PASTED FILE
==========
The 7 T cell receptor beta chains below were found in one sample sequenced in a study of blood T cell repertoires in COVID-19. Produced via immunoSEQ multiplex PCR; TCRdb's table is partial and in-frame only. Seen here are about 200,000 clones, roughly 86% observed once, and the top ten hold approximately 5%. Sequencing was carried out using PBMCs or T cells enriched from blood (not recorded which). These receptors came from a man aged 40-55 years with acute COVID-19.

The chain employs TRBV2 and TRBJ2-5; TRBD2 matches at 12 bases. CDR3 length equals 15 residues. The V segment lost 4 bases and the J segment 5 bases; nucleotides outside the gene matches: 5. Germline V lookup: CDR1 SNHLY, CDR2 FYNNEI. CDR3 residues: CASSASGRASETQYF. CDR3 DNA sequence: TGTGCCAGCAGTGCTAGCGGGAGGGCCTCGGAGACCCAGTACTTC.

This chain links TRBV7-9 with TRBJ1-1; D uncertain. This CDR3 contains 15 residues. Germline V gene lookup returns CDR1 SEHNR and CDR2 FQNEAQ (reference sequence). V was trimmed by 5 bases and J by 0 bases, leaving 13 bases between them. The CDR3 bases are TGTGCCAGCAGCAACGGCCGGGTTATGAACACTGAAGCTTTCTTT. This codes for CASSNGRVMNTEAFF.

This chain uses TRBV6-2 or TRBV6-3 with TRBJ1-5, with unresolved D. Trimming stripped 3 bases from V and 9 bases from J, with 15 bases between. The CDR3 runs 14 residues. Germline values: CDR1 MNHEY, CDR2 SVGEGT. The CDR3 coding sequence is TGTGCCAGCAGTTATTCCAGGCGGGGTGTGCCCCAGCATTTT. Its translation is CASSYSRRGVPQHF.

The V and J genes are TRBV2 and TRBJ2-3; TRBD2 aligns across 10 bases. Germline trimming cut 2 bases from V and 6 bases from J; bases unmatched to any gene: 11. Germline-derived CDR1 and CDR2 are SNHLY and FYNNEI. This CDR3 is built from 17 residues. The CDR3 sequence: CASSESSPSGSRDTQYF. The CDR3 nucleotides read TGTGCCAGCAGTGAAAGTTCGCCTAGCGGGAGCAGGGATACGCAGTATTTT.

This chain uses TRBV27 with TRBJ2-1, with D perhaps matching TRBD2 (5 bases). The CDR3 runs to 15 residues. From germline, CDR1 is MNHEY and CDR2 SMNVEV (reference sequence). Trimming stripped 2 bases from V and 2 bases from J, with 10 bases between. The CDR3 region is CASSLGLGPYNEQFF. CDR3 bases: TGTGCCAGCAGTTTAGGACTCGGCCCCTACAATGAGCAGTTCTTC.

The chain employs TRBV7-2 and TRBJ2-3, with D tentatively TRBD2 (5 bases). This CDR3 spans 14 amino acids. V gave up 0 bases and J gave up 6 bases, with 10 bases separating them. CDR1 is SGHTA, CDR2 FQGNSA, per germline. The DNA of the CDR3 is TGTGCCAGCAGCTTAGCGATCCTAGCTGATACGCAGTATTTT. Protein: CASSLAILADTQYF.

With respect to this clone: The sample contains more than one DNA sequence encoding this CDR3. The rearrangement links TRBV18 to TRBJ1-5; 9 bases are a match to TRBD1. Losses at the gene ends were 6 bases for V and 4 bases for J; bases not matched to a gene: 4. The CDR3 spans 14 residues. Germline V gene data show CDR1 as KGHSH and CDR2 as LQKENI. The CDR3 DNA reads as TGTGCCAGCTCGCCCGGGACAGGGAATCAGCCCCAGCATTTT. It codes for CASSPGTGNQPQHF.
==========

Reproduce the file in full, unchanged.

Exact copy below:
The 7 T cell receptor beta chains below were found in one sample sequenced in a study of blood T cell repertoires in COVID-19. Produced via immunoSEQ multiplex PCR; TCRdb's table is partial and in-frame only. Seen here are about 200,000 clones, roughly 86% observed once, and the top ten hold approximately 5%. Sequencing was carried out using PBMCs or T cells enriched from blood (not recorded which). These receptors came from a man aged 40-55 years with acute COVID-19.

The chain employs TRBV2 and TRBJ2-5; TRBD2 matches at 12 bases. CDR3 length equals 15 residues. The V segment lost 4 bases and the J segment 5 bases; nucleotides outside the gene matches: 5. Germline V lookup: CDR1 SNHLY, CDR2 FYNNEI. CDR3 residues: CASSASGRASETQYF. CDR3 DNA sequence: TGTGCCAGCAGTGCTAGCGGGAGGGCCTCGGAGACCCAGTACTTC.

This chain links TRBV7-9 with TRBJ1-1; D uncertain. This CDR3 contains 15 residues. Germline V gene lookup returns CDR1 SEHNR and CDR2 FQNEAQ (reference sequence). V was trimmed by 5 bases and J by 0 bases, leaving 13 bases between them. The CDR3 bases are TGTGCCAGCAGCAACGGCCGGGTTATGAACACTGAAGCTTTCTTT. This codes for CASSNGRVMNTEAFF.

This chain uses TRBV6-2 or TRBV6-3 with TRBJ1-5, with unresolved D. Trimming stripped 3 bases from V and 9 bases from J, with 15 bases between. The CDR3 runs 14 residues. Germline values: CDR1 MNHEY, CDR2 SVGEGT. The CDR3 coding sequence is TGTGCCAGCAGTTATTCCAGGCGGGGTGTGCCCCAGCATTTT. Its translation is CASSYSRRGVPQHF.

The V and J genes are TRBV2 and TRBJ2-3; TRBD2 aligns across 10 bases. Germline trimming cut 2 bases from V and 6 bases from J; bases unmatched to any gene: 11. Germline-derived CDR1 and CDR2 are SNHLY and FYNNEI. This CDR3 is built from 17 residues. The CDR3 sequence: CASSESSPSGSRDTQYF. The CDR3 nucleotides read TGTGCCAGCAGTGAAAGTTCGCCTAGCGGGAGCAGGGATACGCAGTATTTT.

This chain uses TRBV27 with TRBJ2-1, with D perhaps matching TRBD2 (5 bases). The CDR3 runs to 15 residues. From germline, CDR1 is MNHEY and CDR2 SMNVEV (reference sequence). Trimming stripped 2 bases from V and 2 bases from J, with 10 bases between. The CDR3 region is CASSLGLGPYNEQFF. CDR3 bases: TGTGCCAGCAGTTTAGGACTCGGCCCCTACAATGAGCAGTTCTTC.

The chain employs TRBV7-2 and TRBJ2-3, with D tentatively TRBD2 (5 bases). This CDR3 spans 14 amino acids. V gave up 0 bases and J gave up 6 bases, with 10 bases separating them. CDR1 is SGHTA, CDR2 FQGNSA, per germline. The DNA of the CDR3 is TGTGCCAGCAGCTTAGCGATCCTAGCTGATACGCAGTATTTT. Protein: CASSLAILADTQYF.

With respect to this clone: The sample contains more than one DNA sequence encoding this CDR3. The rearrangement links TRBV18 to TRBJ1-5; 9 bases are a match to TRBD1. Losses at the gene ends were 6 bases for V and 4 bases for J; bases not matched to a gene: 4. The CDR3 spans 14 residues. Germline V gene data show CDR1 as KGHSH and CDR2 as LQKENI. The CDR3 DNA reads as TGTGCCAGCTCGCCCGGGACAGGGAATCAGCCCCAGCATTTT. It codes for CASSPGTGNQPQHF.